This thesis is an exercise in policy sociology. Its interest is in the politics of influence in the production of higher education entry policy in Australia, particularly as this is engaged within the State of Queensland across the period March 1987 to March 1996. The research examines a 'package' of higher education entry policies and government documentation during this period, generated from both federal and State levels of the Australian state, and is concerned with their determinations and effects as much as their content. Further, and unlike some policy analyses, the research proposes that an understanding of the state is important for those who seek to understand influence in the production of education policy and social policy more generally.
Policies emanating from the federal level of the Australian state and analysed within this thesis for their contribution to contextual understandings of Australian higher education entry policy, include Higher Education: A Policy Statement (Dawkins, 1988) and A Fair Chance for All: Higher Education That's Within Everyone's Reach (DEET, 1990), as well as the 'Finn- Carmichael-Mayer policy triad' (Henry & Taylor, 1994) and numerous documents and statements on open learning, credit transfer and the recognition of prior learning (RPL). Queensland policies on higher education entry also referred to within this study include Tertiary Entrance in Queensland: A Review (Pitman, 1987), the Report of Committee of Inquiry into the Funding of Higher Education Places in Queensland (Sherrin, 1988), and The Review of Tertiary Entrance in Queensland, 1990 (Viviani, 1990).
Dale's (1986) identification of research topics and the resources to explore them and Tesch's (1989) distinction between the focus and purpose of research provide the thesis with two topics for research, its focus and purpose each a resource for the investigation of the other. That is, Australian higher education entry policy as manifested in Queensland - the research focus – is both a topic for analysis and a resource for theorising influence in the production of state policy - the research purpose - and vice versa. In addition to the policy documents mentioned above, other resources include government and quasi-government documents, newspaper articles and related academic literature that pertain to the research period. However, the primary data analysed within the thesis are 27 semi-structured interviews with policy actors located within and around the Australian state; politicians and political advisors, bureaucrats and policy advisors, independent authorities, and academics and university administrators involved at both federal and Queensland levels of the state.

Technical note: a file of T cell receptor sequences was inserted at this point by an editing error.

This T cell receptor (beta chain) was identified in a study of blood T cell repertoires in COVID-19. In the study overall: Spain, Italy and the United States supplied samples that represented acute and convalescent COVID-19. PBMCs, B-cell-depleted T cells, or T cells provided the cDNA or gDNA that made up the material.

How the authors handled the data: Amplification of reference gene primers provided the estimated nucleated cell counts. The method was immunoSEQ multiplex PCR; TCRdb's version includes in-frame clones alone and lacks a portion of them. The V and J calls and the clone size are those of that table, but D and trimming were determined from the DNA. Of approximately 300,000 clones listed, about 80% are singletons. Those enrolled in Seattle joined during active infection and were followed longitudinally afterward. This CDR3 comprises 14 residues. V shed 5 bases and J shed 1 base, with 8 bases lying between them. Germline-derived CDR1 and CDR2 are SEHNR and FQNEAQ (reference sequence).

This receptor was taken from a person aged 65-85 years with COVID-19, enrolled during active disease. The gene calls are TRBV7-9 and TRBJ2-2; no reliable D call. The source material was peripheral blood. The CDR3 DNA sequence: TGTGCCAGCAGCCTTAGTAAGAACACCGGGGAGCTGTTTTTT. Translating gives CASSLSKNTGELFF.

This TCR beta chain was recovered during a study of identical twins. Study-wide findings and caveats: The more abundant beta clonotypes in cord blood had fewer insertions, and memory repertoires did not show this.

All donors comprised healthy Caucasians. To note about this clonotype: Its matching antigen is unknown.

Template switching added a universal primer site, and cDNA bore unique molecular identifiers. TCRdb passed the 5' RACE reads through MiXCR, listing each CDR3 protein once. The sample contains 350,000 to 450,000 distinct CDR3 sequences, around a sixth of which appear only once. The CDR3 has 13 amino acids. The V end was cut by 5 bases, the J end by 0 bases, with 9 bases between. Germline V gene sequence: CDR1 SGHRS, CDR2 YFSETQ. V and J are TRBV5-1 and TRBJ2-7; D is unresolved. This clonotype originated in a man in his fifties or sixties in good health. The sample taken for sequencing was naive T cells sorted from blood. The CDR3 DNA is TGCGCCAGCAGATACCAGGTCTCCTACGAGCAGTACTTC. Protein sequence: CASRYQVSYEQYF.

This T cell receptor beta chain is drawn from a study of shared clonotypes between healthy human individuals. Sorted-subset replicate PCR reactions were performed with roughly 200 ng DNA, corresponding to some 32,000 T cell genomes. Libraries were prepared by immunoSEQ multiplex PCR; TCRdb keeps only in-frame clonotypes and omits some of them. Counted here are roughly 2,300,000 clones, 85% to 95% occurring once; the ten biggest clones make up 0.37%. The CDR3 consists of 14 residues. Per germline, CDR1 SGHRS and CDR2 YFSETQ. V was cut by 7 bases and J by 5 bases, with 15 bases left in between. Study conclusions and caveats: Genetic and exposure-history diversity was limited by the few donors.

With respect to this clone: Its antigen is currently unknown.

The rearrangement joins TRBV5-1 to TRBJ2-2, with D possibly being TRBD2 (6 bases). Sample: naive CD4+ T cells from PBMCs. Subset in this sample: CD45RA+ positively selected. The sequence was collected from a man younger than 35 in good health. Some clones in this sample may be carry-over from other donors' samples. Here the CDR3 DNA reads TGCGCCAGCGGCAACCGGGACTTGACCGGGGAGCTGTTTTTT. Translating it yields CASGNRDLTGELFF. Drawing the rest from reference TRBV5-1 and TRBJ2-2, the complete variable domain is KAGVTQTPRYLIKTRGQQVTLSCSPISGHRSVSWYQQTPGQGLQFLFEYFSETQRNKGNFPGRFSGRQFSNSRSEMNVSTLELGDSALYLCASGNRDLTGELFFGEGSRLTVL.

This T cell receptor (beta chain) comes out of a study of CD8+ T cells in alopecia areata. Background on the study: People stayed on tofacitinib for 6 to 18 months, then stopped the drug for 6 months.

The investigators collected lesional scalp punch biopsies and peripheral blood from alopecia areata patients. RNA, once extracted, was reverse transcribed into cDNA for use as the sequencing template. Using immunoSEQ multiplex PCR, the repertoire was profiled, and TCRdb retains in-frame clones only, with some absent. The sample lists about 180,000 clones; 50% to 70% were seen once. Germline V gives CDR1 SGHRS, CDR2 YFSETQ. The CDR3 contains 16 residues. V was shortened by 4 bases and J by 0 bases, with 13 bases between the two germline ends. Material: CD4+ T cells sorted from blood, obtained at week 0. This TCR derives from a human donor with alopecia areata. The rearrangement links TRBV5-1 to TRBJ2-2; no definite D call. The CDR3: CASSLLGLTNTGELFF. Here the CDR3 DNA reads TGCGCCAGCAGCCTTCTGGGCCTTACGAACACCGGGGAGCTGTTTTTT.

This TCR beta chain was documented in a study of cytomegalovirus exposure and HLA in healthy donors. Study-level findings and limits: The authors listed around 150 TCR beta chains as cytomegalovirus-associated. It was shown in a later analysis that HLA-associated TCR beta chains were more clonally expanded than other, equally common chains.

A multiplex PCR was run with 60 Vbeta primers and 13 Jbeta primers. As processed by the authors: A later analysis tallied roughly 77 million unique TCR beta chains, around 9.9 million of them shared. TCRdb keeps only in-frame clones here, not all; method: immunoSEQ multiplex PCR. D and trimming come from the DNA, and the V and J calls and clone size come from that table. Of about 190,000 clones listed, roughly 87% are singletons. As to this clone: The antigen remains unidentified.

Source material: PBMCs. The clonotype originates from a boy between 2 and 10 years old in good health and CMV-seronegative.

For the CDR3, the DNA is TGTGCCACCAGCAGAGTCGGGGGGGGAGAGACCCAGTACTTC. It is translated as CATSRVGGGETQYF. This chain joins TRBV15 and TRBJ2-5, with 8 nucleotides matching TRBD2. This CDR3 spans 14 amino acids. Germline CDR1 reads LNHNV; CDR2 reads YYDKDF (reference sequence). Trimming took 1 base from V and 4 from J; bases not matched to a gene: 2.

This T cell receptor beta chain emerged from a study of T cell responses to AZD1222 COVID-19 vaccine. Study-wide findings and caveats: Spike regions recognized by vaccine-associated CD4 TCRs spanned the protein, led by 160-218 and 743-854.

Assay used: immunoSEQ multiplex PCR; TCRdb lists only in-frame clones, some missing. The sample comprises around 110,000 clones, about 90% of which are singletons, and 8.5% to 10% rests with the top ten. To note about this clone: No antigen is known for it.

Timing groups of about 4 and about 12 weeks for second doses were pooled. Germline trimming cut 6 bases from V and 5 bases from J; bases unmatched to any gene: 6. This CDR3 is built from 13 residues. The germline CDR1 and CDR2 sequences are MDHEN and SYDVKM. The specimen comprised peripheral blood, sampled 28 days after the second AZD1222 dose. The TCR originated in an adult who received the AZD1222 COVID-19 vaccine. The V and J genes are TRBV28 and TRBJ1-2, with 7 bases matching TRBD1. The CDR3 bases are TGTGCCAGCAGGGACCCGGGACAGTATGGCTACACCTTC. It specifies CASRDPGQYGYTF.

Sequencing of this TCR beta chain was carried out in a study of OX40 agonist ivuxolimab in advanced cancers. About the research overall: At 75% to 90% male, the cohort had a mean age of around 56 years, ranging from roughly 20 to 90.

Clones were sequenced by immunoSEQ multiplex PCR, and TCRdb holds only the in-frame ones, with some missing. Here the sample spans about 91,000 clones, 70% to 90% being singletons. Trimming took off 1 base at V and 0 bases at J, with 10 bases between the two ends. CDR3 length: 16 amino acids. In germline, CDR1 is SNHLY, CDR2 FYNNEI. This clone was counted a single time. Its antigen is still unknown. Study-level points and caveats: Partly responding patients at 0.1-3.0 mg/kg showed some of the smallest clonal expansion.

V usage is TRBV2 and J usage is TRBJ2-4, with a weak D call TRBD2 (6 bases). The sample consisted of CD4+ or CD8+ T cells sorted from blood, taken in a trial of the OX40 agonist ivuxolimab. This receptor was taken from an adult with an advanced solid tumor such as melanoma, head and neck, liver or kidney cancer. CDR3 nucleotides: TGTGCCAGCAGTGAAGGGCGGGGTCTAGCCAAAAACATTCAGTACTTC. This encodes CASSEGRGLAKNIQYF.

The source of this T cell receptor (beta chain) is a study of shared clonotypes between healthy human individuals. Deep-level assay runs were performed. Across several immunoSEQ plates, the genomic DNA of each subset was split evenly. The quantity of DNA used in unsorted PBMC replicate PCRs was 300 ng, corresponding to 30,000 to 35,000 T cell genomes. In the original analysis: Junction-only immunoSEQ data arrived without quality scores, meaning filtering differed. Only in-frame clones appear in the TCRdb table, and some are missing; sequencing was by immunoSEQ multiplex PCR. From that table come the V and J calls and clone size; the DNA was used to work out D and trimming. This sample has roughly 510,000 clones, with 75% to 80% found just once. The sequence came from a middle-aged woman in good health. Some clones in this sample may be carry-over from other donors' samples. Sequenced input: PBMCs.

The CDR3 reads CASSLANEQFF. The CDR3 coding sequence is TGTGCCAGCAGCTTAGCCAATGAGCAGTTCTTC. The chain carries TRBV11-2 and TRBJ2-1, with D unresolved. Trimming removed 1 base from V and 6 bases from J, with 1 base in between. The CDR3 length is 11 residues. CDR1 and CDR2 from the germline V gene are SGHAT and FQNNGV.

The orientation of the thesis is critical and post-structural. It argues for a critical dialectic approach to theorising influence and policy production which accounts for both coherence and complexity; an analysis that seeks explanation but also acknowledges and accommodates discontinuity and exception in such explanation. This is attempted through deconstructing policy and accounts of its production, through post-structural methods, to identify their texts, discourses and ideologies. In reconstructing these policy intentions and practices, the thesis employs a quasi-historical case study method and techniques of critical discourse analysis which are informed by three broad narratives that include a critical historicism and Foucauldian contributions of archaeology and genealogy.